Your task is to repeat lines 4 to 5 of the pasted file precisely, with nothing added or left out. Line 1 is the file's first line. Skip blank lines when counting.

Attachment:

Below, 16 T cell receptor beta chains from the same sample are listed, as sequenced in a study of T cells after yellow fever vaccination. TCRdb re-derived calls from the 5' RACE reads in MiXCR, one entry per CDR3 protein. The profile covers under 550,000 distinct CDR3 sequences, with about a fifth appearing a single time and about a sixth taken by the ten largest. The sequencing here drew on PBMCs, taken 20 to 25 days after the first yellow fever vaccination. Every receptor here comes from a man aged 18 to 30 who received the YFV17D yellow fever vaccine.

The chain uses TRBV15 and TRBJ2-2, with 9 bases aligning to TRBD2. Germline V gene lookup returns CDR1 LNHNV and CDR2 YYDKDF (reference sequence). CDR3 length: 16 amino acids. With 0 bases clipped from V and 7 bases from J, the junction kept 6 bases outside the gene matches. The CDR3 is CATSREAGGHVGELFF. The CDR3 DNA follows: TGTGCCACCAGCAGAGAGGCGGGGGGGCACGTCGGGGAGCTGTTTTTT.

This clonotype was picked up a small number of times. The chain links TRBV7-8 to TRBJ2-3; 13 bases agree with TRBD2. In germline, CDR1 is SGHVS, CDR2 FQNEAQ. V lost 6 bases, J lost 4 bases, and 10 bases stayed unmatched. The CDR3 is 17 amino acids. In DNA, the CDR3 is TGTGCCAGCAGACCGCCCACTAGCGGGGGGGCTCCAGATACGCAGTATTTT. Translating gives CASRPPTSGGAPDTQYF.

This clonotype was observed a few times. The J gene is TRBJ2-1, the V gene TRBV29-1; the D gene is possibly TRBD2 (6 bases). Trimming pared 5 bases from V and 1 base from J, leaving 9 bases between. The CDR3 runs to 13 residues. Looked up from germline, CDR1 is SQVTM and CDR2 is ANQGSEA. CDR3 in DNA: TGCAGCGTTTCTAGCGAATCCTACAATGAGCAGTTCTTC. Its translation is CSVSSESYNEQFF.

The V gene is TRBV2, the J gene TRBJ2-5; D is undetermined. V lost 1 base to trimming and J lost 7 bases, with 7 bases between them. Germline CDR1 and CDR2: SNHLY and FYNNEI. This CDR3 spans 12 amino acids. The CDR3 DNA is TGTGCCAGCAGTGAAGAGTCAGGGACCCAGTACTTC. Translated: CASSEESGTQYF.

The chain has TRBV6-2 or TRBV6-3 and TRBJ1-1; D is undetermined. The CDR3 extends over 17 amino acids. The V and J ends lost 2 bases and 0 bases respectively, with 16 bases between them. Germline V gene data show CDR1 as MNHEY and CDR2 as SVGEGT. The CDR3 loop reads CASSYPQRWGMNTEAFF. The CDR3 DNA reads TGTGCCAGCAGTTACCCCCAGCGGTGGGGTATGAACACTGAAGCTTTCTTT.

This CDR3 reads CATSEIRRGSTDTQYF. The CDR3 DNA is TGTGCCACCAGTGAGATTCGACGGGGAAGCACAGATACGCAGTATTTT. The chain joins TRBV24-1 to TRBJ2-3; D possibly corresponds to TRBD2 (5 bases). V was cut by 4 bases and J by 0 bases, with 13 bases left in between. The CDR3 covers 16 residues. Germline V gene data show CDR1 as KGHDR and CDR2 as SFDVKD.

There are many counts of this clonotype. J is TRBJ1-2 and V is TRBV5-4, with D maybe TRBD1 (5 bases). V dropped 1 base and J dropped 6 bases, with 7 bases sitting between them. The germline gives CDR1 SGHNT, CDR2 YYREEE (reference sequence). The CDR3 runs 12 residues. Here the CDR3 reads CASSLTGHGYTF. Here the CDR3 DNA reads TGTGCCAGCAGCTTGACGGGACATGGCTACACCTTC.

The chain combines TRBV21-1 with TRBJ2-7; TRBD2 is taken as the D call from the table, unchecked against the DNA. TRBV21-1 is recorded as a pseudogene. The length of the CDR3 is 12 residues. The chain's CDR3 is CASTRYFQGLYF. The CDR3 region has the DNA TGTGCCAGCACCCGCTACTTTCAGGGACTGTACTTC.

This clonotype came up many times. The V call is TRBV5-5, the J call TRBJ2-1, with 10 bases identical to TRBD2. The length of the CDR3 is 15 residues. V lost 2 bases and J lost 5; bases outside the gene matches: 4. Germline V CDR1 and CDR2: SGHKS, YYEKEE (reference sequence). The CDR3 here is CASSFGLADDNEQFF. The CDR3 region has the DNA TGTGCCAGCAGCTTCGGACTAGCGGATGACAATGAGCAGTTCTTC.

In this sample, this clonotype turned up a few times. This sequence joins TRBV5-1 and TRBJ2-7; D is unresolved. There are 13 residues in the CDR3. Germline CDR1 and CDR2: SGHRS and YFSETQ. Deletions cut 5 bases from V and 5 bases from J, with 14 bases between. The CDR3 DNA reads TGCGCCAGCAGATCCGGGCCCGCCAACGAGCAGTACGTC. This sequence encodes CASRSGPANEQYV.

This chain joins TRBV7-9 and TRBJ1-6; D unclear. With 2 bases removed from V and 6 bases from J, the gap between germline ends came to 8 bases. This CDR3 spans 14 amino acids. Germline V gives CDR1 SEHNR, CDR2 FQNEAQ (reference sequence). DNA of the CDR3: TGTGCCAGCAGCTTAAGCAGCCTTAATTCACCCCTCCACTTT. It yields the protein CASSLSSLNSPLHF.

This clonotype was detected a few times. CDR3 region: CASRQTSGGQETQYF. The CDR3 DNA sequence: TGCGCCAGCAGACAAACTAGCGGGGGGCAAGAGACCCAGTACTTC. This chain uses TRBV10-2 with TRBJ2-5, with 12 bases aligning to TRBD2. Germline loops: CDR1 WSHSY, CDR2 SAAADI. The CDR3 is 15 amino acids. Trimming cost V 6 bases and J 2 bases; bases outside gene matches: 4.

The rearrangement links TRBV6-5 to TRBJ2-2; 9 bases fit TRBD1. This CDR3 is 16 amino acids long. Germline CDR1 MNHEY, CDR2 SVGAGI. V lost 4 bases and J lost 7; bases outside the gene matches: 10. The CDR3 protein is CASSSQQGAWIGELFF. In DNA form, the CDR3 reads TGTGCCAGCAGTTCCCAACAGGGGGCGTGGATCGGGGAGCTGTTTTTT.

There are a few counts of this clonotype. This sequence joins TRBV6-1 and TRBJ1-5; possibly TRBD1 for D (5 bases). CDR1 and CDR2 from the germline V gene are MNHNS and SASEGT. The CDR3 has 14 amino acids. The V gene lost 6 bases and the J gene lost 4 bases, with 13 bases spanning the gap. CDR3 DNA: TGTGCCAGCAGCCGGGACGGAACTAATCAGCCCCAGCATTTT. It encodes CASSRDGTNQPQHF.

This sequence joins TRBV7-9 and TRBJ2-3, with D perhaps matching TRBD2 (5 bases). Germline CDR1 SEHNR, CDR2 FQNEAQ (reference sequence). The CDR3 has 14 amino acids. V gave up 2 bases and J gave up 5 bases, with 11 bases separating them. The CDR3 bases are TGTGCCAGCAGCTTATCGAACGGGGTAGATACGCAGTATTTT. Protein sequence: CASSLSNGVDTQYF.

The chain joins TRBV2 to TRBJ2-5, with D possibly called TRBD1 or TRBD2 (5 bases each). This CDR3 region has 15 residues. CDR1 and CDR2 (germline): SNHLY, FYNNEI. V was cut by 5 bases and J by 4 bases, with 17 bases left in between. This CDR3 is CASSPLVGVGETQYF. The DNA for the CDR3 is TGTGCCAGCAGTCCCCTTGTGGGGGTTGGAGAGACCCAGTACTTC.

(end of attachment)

This clonotype was observed a few times. The J gene is TRBJ2-1, the V gene TRBV29-1; the D gene is possibly TRBD2 (6 bases). Trimming pared 5 bases from V and 1 base from J, leaving 9 bases between. The CDR3 runs to 13 residues. Looked up from germline, CDR1 is SQVTM and CDR2 is ANQGSEA. CDR3 in DNA: TGCAGCGTTTCTAGCGAATCCTACAATGAGCAGTTCTTC. Its translation is CSVSSESYNEQFF.

The V gene is TRBV2, the J gene TRBJ2-5; D is undetermined. V lost 1 base to trimming and J lost 7 bases, with 7 bases between them. Germline CDR1 and CDR2: SNHLY and FYNNEI. This CDR3 spans 12 amino acids. The CDR3 DNA is TGTGCCAGCAGTGAAGAGTCAGGGACCCAGTACTTC. Translated: CASSEESGTQYF.